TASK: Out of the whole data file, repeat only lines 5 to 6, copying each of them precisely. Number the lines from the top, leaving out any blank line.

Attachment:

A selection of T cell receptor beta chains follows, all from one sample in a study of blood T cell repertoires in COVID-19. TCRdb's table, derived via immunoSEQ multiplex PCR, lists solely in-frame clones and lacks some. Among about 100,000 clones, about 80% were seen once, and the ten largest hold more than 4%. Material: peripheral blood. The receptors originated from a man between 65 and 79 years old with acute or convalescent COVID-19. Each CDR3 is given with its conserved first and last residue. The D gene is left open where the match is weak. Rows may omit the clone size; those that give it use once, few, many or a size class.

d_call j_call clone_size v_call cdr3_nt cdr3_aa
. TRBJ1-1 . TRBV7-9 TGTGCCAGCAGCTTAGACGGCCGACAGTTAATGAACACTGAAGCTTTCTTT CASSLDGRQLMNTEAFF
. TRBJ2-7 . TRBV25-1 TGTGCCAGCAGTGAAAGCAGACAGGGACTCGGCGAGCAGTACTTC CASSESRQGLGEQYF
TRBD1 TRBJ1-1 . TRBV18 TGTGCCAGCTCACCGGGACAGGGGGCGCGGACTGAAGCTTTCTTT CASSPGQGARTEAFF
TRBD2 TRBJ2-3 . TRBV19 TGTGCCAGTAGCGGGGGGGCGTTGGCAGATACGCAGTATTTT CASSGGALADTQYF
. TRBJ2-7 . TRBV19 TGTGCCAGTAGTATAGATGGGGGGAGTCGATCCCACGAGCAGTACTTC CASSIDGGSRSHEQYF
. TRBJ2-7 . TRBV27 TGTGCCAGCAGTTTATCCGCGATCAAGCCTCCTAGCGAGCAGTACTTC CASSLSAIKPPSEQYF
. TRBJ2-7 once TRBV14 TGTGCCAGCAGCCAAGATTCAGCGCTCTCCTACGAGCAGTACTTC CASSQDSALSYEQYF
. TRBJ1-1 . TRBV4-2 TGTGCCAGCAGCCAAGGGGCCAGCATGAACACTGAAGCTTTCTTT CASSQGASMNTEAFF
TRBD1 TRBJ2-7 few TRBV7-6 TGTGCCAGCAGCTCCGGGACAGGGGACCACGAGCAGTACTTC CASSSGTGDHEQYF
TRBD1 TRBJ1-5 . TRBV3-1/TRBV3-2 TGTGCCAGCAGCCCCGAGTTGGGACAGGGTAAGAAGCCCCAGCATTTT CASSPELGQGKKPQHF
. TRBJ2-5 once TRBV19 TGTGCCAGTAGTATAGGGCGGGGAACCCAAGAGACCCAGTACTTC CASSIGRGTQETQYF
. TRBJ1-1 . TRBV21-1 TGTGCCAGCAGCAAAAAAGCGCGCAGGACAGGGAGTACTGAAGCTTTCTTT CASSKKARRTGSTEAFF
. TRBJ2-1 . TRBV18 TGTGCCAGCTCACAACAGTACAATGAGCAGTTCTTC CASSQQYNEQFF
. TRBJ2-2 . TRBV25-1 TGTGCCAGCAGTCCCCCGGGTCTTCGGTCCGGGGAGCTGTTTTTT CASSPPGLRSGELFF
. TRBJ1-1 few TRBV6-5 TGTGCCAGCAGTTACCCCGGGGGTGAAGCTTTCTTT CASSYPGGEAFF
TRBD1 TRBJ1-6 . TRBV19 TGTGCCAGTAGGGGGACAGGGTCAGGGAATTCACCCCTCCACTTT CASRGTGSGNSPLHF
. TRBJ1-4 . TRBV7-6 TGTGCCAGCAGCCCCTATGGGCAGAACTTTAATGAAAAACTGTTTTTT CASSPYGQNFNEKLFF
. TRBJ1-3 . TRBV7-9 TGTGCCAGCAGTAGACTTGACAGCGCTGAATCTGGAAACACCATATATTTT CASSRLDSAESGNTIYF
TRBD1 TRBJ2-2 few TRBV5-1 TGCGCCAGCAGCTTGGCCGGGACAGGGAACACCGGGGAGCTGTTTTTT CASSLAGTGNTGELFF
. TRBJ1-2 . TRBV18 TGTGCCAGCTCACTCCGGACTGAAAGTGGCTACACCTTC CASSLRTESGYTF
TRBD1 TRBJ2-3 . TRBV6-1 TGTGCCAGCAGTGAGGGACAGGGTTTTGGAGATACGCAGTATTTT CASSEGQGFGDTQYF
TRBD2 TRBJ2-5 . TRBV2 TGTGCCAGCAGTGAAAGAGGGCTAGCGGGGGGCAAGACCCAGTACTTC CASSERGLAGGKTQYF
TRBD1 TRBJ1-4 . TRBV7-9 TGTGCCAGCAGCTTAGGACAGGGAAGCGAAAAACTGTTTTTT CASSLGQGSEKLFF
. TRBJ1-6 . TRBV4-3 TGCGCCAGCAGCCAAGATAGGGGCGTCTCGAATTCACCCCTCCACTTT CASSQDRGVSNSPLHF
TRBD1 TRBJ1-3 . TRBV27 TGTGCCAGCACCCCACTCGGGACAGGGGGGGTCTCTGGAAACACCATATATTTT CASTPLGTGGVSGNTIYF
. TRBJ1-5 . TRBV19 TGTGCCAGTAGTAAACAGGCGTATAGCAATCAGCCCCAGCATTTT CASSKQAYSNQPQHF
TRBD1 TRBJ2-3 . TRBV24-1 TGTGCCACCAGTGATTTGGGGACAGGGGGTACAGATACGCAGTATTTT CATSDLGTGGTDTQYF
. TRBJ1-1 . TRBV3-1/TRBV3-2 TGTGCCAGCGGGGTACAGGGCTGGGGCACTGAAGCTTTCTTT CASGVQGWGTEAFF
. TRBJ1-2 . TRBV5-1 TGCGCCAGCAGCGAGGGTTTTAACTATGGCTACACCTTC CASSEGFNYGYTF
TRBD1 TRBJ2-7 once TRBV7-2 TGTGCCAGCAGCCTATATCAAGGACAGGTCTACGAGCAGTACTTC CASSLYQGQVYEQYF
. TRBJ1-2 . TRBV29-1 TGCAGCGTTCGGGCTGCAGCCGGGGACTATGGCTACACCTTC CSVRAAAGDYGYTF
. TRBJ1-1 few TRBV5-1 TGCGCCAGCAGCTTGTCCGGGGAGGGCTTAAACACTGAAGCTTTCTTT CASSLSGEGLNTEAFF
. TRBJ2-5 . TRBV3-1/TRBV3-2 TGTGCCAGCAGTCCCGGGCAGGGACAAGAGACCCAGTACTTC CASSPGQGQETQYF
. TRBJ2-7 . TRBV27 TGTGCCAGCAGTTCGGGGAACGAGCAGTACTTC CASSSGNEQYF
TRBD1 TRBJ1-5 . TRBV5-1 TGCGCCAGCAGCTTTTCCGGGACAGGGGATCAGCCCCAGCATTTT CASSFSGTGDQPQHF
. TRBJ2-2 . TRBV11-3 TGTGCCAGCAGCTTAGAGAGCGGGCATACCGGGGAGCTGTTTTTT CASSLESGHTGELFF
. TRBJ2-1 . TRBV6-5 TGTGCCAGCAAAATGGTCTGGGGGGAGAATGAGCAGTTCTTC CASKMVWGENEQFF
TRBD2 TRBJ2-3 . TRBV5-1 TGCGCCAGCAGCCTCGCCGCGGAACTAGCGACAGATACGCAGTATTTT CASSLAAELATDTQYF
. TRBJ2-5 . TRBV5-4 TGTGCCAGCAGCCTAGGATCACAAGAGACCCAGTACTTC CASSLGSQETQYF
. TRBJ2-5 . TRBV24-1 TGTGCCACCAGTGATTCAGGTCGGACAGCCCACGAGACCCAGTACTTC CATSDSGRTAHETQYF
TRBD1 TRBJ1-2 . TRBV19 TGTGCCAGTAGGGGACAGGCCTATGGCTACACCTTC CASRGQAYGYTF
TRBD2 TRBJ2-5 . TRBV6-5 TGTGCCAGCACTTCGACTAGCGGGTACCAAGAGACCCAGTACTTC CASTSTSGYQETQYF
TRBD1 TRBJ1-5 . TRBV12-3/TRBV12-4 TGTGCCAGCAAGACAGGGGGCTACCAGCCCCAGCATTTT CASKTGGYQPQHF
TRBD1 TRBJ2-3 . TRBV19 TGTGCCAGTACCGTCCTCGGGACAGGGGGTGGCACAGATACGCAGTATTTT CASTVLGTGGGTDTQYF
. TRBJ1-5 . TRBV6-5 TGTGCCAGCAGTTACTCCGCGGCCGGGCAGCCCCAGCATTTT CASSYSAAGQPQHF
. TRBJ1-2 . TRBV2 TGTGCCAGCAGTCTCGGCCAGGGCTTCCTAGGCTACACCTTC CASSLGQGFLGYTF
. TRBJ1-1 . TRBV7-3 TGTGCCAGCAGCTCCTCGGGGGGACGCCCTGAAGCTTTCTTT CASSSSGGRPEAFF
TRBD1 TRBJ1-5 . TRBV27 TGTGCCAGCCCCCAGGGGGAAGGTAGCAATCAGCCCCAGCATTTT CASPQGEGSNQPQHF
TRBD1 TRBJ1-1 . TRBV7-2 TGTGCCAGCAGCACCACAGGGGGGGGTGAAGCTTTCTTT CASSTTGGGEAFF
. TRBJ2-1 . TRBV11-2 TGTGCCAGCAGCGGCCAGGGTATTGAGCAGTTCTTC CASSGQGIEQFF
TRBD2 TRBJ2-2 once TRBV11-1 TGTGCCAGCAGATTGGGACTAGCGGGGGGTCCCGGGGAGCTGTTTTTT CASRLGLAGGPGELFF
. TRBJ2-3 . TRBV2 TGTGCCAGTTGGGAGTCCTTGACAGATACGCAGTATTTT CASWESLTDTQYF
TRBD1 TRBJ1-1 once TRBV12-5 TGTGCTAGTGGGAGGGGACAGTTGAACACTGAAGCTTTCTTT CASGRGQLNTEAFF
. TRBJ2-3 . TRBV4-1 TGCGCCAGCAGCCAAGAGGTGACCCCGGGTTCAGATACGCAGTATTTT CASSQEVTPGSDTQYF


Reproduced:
TRBD1 TRBJ1-1 . TRBV18 TGTGCCAGCTCACCGGGACAGGGGGCGCGGACTGAAGCTTTCTTT CASSPGQGARTEAFF
TRBD2 TRBJ2-3 . TRBV19 TGTGCCAGTAGCGGGGGGGCGTTGGCAGATACGCAGTATTTT CASSGGALADTQYF